Wednesday, November 22, 2006

A 'New" Song

Recently something's changed in Tirana. I can't really put my finger on it, but something's definitely changed. I noticed it this week just as I was downloading a whole bunch of Christmas songs from iTunes. Here I was, sitting at my desk, totally feeling the Christmas spirit, when suddenly the completely incongruous sound of the Adhan, the Muslim call to prayer, came streaming through my window. I chuckled to myself at the weirdness of the incompatibility of the two tunes I was hearing. I quickly muted the volume on my PC and listened to the unfamiliar song. Now we've been here almost 20 months so we're certainly used to hearing the chanting bellow out of the loud speaker at the top of the tower at Etham Bey Mosque. But this week there is a definite change in the air. I think the mosque has a new 'singer'! This voice is far more powerful, and much more enticing than the old one, if in fact it is a new one. I'm not 100% sure. Perhaps it's just a new sound system, or a new recording? I've asked a few locals but they don't seem to know if it's a real person or a recording. Well as a foreigner, I'm curious, and I suppose the locals may not even notice the call anymore. Because we live relatively close to the mosque I often hear the call in the middle of the night. Is there a real person sitting in the mosque at 3:30 AM with a microphone in his hand? I like to think there is.

At 7 AM if I'm awake, I hear the ding-dong of the bells from the local church, but the Adhan is heard (I think) 5 times a day. This unusual mix of Islam and Christianity is a very memorable part of the Balkan experience. I recently read that in Shkodra, a city in northern Albania, the local priests and holy men get together and celebrate each other's religious occasions. I think that's beautiful.

A little bit of information from Wikipedia about the Adhan :
Adhan (Azaan) (أَذَان) is the Islamic call to prayer, recited by the muezzin. The root of the word is ldn "to permit", and another derivative of this word is udun, meaning "ear".
Adhan is called out by the muezzin from a minaret of a mosque five times a day summoning Muslims for fard (mandatory) salah (prayers). There is a second call known as iqama that summons Muslims to line up for the beginning of the prayers.

Form of the Adhan
Each phrase is followed by a longer pause and is repeated one or more times according to fixed rules. During the first statement each phrase is limited in tonal range, less melismatic, and shorter. Upon repetition the phrase is longer, ornamented with melismas, and may possess a tonal range of over an octave. The adhan's musical form is characterized by contrast and contains twelve melodic passages which move from one to another tonal center of one maqam a fourth or fifth apart. The tempo is mostly slow; it may be faster and with fewer melismas for the sunset prayer. During festivals, it may be performed antiphonally as a duet. Salafists, such as the Wahhabis of Saudi Arabia, prefer to issue the adhan in a monotone, considering any verbal elaborations to be makrouh (permissible but discouraged)—or haraam (forbidden) if the meaning of the words is altered.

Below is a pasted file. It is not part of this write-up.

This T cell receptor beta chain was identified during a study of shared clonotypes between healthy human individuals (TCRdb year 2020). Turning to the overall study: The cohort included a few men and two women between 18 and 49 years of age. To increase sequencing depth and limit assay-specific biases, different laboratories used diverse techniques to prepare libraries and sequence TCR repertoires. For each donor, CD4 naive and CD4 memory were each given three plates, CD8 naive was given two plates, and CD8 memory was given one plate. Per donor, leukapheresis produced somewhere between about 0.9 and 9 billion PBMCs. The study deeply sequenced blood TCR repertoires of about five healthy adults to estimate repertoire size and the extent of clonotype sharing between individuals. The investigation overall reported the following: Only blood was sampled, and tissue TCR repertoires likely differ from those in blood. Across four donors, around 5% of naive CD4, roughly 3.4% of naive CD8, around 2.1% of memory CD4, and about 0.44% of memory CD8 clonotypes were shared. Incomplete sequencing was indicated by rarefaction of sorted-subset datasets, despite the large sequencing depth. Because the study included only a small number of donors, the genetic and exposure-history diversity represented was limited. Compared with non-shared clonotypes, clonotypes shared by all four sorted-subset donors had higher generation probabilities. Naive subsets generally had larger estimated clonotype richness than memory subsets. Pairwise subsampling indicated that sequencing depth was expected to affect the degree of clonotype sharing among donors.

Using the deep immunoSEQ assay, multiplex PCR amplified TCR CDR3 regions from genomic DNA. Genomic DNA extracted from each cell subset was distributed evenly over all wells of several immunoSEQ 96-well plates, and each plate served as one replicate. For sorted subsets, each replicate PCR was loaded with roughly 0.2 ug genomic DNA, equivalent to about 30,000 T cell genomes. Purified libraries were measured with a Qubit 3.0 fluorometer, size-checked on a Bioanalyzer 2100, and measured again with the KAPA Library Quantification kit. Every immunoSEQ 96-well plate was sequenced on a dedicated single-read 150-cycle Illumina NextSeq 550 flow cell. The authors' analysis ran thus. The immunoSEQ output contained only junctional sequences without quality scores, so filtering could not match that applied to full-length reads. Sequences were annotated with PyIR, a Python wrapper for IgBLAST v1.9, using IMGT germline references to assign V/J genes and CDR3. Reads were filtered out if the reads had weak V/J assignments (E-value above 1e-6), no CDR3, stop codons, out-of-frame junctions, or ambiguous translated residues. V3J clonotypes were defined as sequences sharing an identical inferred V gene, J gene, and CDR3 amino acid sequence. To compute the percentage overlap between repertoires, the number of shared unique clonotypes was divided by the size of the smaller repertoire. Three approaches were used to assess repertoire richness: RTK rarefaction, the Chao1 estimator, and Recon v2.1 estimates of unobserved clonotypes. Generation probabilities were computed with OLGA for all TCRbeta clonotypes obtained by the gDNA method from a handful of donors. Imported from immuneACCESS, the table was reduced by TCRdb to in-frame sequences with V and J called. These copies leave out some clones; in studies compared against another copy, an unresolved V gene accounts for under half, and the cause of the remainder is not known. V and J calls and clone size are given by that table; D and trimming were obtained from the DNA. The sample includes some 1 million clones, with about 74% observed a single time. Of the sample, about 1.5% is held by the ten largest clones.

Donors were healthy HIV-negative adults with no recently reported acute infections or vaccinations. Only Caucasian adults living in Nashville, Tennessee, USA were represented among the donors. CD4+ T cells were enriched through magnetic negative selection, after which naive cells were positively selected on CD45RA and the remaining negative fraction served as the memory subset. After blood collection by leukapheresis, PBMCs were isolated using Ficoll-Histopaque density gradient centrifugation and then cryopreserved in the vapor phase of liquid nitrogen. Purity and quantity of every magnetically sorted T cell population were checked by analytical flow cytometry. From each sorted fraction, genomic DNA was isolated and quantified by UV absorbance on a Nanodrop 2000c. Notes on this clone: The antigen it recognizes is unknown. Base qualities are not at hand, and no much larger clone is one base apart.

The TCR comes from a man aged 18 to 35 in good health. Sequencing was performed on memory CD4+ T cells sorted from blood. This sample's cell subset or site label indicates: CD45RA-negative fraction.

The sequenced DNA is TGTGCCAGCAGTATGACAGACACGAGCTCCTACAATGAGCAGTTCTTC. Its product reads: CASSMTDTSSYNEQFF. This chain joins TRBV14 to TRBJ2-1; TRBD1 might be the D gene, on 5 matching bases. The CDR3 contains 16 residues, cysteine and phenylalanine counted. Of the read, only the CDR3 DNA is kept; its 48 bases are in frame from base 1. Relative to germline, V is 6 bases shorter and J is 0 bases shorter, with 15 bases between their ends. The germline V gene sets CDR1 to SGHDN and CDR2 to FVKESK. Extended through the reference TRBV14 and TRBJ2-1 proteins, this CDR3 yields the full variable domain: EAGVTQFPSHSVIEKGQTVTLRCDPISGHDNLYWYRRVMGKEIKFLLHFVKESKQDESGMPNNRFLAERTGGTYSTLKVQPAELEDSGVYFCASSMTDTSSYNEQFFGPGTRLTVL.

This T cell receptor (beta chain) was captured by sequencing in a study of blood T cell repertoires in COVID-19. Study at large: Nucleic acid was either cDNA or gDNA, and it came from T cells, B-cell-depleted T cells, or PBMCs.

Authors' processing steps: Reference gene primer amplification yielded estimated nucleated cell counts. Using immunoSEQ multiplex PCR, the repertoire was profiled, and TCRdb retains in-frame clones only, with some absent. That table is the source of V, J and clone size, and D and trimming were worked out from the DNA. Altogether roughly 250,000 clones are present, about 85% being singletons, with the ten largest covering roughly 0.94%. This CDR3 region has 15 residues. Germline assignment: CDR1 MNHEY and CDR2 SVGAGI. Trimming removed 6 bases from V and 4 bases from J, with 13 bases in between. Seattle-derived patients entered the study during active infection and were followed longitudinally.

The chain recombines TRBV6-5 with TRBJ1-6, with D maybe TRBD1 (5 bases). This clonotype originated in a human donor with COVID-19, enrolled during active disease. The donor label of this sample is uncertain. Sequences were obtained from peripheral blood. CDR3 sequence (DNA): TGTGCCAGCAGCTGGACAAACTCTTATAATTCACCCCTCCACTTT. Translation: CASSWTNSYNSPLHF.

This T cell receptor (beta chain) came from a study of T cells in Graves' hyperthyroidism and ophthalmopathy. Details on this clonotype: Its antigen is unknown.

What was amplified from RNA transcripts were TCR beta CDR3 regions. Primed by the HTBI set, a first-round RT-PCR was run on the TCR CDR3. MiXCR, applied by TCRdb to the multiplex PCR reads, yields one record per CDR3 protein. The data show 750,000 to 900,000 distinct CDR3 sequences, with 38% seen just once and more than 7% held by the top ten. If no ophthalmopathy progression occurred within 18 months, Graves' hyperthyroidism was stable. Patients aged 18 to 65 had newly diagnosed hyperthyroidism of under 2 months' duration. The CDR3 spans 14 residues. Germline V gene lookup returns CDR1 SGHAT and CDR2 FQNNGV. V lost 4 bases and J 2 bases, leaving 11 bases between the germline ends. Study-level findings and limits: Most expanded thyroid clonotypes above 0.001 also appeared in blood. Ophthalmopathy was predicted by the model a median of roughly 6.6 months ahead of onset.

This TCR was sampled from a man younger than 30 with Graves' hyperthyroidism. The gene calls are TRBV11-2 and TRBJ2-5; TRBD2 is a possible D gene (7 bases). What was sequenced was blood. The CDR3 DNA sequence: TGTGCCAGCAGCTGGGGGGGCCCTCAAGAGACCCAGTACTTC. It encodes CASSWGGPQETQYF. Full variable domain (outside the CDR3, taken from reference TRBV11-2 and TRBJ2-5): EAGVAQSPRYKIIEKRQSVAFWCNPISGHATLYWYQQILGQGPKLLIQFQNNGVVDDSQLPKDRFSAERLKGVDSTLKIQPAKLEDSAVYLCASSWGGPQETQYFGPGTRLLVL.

Okay, so now I know a lot more about the Adhan, but I still don't know if the caller is a live human being or not. Maybe someone can help me out?


6 comments:

ITS said...

You seem to know more about the Adhan that 90% of the Albanian muslims...

Keep up the good work, and they will make you an honorary member. Heck, just pop in the middle of the night, and say, "since you woke me up and all, I thought I would join you for coffe, after you are done with Adhan..."

The reason why Albanian religions get along so well is that the majority of people are not religious at all...

LondonLily said...

"At 7 AM if I'm awake, I hear the ding-dong of the bells from the local church, but the Adhan is heard (I think) 5 times a day."
My grandparents house was right between the local church and the local mosque, so you could hear both the bells and the call to prayer every day too. That was kinda nice.

And the Adhan has to be a recording hasn't it? If it was a real person wouldn't he get tired of singing night and day everyday, what if he gets a cough during the call to prayer and ruins it, and what if he's sick for one day, would they have a replacement?Oh the possibilities...:)

Alison said...

Wow, what a great contrast of cultures. Something you don't think about much in NS. :)

Anonymous said...

Hi Kim,

What's the locals take on the whole religious theme?

Thanks,

Cynthia Rae said...

Ok so you are not from the States, but you are close! Just wantd to wish you a Happy Thanksgiving. Big day here as I am making a Thanksgiving dinner for me and 11 italians! Buona festa!

Cyn

Anonymous said...

I am albanian from Vlora.

who sings It's not a real person but a recording.
In my city is the same but i'm not happy to heard it in every hour.
I'm hope somebody stop it.